The reliquary bust of St. Agatha in Catania. She is the patron of that city and each year her feast is celebrated from February 3 -5.
One of the most highly venerated virgin martyrs of Christian antiquity, put to death for her steadfast profession of faith in Catania, Sicily. Although it is uncertain in which persecution this took place, we may accept, as probably based on ancient tradition, the evidence of her legendary life, composed at a later date, to the effect that her martyrdom occurred during the persecution of Decius (250-253).
Historic certitude attaches merely to the fact of her martyrdom and the public veneration paid her in the Church since primitive times. In the so-called Martyrologium Hieronymianum (ed. De Rossi and Duchesne, in Acta SS., Nov. II, 17) and in the ancient Martyrologium Carthaginiense dating from the fifth or sixth century (Ruinart, Acta Sincera, Ratisbon, 1859, 634), the name of St. Agatha is recorded on 5 February.
In the sixth century Venantius Fortunatus mentions her in his poem on virginity as one of the celebrated Christian virgins and martyrs (Carm., VIII, 4, De Virginitate: Illic Euphemia pariter quoque plaudit Agathe Et Justina simul consociante Thecla. etc.). Among the poems of Pope Damasus published by Merenda and others is a hymn to St. Agatha (P.L., XIII, 403 sqq.; Ihm, Damasi Epigrammata, 75, Leipzig, 1895).
However, this poem is not the work of Damasus but the product of an unknown author at a later period, and was evidently meant for the liturgical celebration of the Saint’s feast. Its content is drawn from the legend of St. Agatha, and the poem is marked by end-rhyme. From a letter of Pope Gelasius (492-496) to a certain Bishop Victor (Thiel. Epist. Roman. Pont., 495) we learn of a Basilica of St. Agatha in fundo Caclano, e.g., on the estate of that name.
The letters of Gregory I make mention of St. Agatha at Rome, in the Subura, with which a diaconia or deaconry was connected (Epp., IV, 19; P.L., LXXVII, 688). It was in existence as early as the fifth century, for in the latter half of that century Rieimer enriched it with a mosaic. This same church was given the Arian Goths by Rieimer and was restored to Catholic worship by Pope Gregory I (590-604).
The bust contains the relics of St. Agatha and many of the jewels that adorn the reliquary are pectoral crosses belonged to the bishops of Catania, Dusmet, Francica Nava, Ventimiglia; a ring that belonged to Queen Margherita , who gave it in 1881 during a visit to Catania and a necklace set with emeralds, which was a gift from the Viceroy Ferdinand De Acuna. The crown was given by King Richard the Lionheart when he was returning from a Crusade.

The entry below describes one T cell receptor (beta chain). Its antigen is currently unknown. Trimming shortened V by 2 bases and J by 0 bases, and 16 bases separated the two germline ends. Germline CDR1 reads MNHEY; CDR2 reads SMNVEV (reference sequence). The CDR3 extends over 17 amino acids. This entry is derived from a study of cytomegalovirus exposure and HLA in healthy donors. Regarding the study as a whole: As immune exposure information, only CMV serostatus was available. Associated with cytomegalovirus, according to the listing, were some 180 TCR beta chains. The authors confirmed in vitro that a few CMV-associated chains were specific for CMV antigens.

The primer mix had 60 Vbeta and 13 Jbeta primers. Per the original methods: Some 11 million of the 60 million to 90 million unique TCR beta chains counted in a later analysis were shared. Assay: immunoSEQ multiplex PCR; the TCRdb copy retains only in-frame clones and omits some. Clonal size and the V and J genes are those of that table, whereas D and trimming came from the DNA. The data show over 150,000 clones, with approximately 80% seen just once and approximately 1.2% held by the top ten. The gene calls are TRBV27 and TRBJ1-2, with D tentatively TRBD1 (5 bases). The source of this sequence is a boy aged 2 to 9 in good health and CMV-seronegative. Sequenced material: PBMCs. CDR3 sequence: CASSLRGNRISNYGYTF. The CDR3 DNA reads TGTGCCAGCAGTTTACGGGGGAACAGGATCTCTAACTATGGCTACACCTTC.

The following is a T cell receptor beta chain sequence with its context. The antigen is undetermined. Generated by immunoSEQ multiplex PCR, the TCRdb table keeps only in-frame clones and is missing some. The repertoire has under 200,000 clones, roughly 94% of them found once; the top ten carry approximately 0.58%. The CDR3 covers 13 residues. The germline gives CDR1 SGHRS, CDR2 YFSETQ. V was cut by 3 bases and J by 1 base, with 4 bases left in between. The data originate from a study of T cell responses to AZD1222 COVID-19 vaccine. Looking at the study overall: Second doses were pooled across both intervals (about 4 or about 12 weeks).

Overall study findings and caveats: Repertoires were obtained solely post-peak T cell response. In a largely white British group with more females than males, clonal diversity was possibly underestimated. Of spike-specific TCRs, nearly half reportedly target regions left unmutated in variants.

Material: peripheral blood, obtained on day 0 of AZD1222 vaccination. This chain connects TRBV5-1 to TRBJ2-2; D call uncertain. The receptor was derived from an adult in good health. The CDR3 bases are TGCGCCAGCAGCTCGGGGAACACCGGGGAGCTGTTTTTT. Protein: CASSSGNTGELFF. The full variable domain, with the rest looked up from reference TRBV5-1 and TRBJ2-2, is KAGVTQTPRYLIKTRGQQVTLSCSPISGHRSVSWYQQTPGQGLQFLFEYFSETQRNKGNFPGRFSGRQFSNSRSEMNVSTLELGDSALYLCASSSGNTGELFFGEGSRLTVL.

Although the martyrdom of St. Agatha is thus authenticated, and her veneration as a saint had even in antiquity spread beyond her native place, we still possess no reliable information concerning the details of her glorious death. It is true that we have the Acts of her martyrdom in two versions, Latin and Greek, the latter deviating from the former (Acta SS., I, Feb., 595 sqq.). Neither of these recensions, however, can lay any claim to historical credibility, and neither gives the necessary internal evidence that the information it contains rests, even in the more important details, upon genuine tradition. If there is a kernel of historical truth in the narrative, it has not as yet been possible to sift it out from the later embellishments. In their present form the Latin Acts are not older than the sixth century.
According to them Agatha, daughter of a distinguished family and remarkable for her beauty of person, was persecuted by the Senator Quintianus with avowals of love. As his proposals were resolutely spurned by the pious Christian virgin, he committed her to the charge of an evil woman, whose seductive arts, however, were baffled by Agatha’s unswerving firmness in the Christian faith. Quintianus then had her subjected to various cruel tortures. Especially inhuman seemed his order to have her breasts cut off, a detail which furnished to the Christian medieval iconography the peculiar characteristic of Agatha. But the holy virgin was consoled by a vision of St. Peter, who miraculously healed her. Eventually she succumbed to the repeated cruelties practised on her. As already stated, these details, in so far as they are based on the Acts, have no claim to historical credibility. Allard also characterizes the Acts as the work of a later author who was more concerned with writing an edifying narrative, abounding in miracles, than in transmitting historical traditions.
The Burial of St. Agatha. Painting by Giulio Campi
Both Catania and Palermo claim the honour of being Agatha’s birthplace. Her feast is kept on 5 February; her office in the Roman Breviary is drawn in part from the Latin Acts. Catania honours St. Agatha as her patron saint, and throughout the region around Mt. Etna she is invoked against the eruptions of the volcano, as elsewhere against fire and lightning. In some places bread and water are blessed during Mass on her feast after the Consecration, and called Agatha bread.
Acta SS., loc. cit.; JOAN DE GROSSIS, Agatha Catanensis sive de natali patria S. Agathae, dissert. histor. (Paris, 1886), II, 301 sqq.; Hymnus de S. Agatha, in IHM, Damasi epigrammata (Leipzig, 1895), 75 sqq.; BUTLER, Lives, 5 Feb.
J.P. KIRSCH (Catholic Encyclopedia)